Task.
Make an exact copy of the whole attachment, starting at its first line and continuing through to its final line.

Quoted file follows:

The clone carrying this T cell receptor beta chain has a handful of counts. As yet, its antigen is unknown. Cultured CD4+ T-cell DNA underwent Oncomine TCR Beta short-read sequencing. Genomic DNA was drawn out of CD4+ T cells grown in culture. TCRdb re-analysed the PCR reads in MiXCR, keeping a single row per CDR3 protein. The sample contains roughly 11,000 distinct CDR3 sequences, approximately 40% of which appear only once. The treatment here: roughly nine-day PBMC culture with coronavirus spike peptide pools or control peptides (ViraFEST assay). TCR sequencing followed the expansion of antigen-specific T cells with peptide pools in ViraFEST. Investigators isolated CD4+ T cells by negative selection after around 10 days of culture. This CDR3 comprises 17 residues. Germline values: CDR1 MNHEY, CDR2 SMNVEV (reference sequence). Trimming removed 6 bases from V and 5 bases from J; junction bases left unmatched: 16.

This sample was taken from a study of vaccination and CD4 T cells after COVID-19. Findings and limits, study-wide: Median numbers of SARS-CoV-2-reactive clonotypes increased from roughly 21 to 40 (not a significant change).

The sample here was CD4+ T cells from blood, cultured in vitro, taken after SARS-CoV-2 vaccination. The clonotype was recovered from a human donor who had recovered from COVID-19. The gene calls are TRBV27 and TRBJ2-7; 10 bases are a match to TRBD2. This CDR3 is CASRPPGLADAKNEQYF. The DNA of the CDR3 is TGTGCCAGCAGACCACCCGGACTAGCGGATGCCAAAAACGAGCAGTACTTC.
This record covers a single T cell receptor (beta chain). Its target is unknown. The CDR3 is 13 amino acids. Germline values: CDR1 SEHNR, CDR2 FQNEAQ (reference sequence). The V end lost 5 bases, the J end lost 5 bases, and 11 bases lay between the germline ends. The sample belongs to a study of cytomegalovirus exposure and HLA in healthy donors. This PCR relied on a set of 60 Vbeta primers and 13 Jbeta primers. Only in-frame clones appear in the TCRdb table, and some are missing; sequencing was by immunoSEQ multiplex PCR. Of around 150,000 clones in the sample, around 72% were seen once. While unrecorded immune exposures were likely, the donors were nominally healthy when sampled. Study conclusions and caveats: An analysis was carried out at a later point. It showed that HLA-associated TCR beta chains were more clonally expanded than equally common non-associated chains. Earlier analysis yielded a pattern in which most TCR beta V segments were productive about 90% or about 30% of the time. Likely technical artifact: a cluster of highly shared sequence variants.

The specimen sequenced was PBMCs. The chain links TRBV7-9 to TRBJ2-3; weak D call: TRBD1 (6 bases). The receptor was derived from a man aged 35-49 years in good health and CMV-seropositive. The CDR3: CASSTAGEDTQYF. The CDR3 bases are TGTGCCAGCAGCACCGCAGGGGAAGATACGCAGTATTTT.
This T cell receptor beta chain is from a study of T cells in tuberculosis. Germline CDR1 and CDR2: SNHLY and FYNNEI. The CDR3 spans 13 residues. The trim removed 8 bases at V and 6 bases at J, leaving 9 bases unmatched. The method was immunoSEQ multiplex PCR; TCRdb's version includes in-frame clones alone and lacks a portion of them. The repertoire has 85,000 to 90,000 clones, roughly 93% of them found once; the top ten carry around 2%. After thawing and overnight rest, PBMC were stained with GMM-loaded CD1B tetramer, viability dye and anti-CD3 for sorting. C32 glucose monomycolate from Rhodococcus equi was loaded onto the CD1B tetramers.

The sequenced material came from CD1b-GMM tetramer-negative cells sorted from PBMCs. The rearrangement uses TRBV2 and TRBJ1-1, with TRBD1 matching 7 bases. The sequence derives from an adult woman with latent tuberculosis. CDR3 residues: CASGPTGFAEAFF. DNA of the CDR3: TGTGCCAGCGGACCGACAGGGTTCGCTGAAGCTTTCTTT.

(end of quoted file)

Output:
The clone carrying this T cell receptor beta chain has a handful of counts. As yet, its antigen is unknown. Cultured CD4+ T-cell DNA underwent Oncomine TCR Beta short-read sequencing. Genomic DNA was drawn out of CD4+ T cells grown in culture. TCRdb re-analysed the PCR reads in MiXCR, keeping a single row per CDR3 protein. The sample contains roughly 11,000 distinct CDR3 sequences, approximately 40% of which appear only once. The treatment here: roughly nine-day PBMC culture with coronavirus spike peptide pools or control peptides (ViraFEST assay). TCR sequencing followed the expansion of antigen-specific T cells with peptide pools in ViraFEST. Investigators isolated CD4+ T cells by negative selection after around 10 days of culture. This CDR3 comprises 17 residues. Germline values: CDR1 MNHEY, CDR2 SMNVEV (reference sequence). Trimming removed 6 bases from V and 5 bases from J; junction bases left unmatched: 16.

This sample was taken from a study of vaccination and CD4 T cells after COVID-19. Findings and limits, study-wide: Median numbers of SARS-CoV-2-reactive clonotypes increased from roughly 21 to 40 (not a significant change).

The sample here was CD4+ T cells from blood, cultured in vitro, taken after SARS-CoV-2 vaccination. The clonotype was recovered from a human donor who had recovered from COVID-19. The gene calls are TRBV27 and TRBJ2-7; 10 bases are a match to TRBD2. This CDR3 is CASRPPGLADAKNEQYF. The DNA of the CDR3 is TGTGCCAGCAGACCACCCGGACTAGCGGATGCCAAAAACGAGCAGTACTTC.
This record covers a single T cell receptor (beta chain). Its target is unknown. The CDR3 is 13 amino acids. Germline values: CDR1 SEHNR, CDR2 FQNEAQ (reference sequence). The V end lost 5 bases, the J end lost 5 bases, and 11 bases lay between the germline ends. The sample belongs to a study of cytomegalovirus exposure and HLA in healthy donors. This PCR relied on a set of 60 Vbeta primers and 13 Jbeta primers. Only in-frame clones appear in the TCRdb table, and some are missing; sequencing was by immunoSEQ multiplex PCR. Of around 150,000 clones in the sample, around 72% were seen once. While unrecorded immune exposures were likely, the donors were nominally healthy when sampled. Study conclusions and caveats: An analysis was carried out at a later point. It showed that HLA-associated TCR beta chains were more clonally expanded than equally common non-associated chains. Earlier analysis yielded a pattern in which most TCR beta V segments were productive about 90% or about 30% of the time. Likely technical artifact: a cluster of highly shared sequence variants.

The specimen sequenced was PBMCs. The chain links TRBV7-9 to TRBJ2-3; weak D call: TRBD1 (6 bases). The receptor was derived from a man aged 35-49 years in good health and CMV-seropositive. The CDR3: CASSTAGEDTQYF. The CDR3 bases are TGTGCCAGCAGCACCGCAGGGGAAGATACGCAGTATTTT.
This T cell receptor beta chain is from a study of T cells in tuberculosis. Germline CDR1 and CDR2: SNHLY and FYNNEI. The CDR3 spans 13 residues. The trim removed 8 bases at V and 6 bases at J, leaving 9 bases unmatched. The method was immunoSEQ multiplex PCR; TCRdb's version includes in-frame clones alone and lacks a portion of them. The repertoire has 85,000 to 90,000 clones, roughly 93% of them found once; the top ten carry around 2%. After thawing and overnight rest, PBMC were stained with GMM-loaded CD1B tetramer, viability dye and anti-CD3 for sorting. C32 glucose monomycolate from Rhodococcus equi was loaded onto the CD1B tetramers.

The sequenced material came from CD1b-GMM tetramer-negative cells sorted from PBMCs. The rearrangement uses TRBV2 and TRBJ1-1, with TRBD1 matching 7 bases. The sequence derives from an adult woman with latent tuberculosis. CDR3 residues: CASGPTGFAEAFF. DNA of the CDR3: TGTGCCAGCGGACCGACAGGGTTCGCTGAAGCTTTCTTT.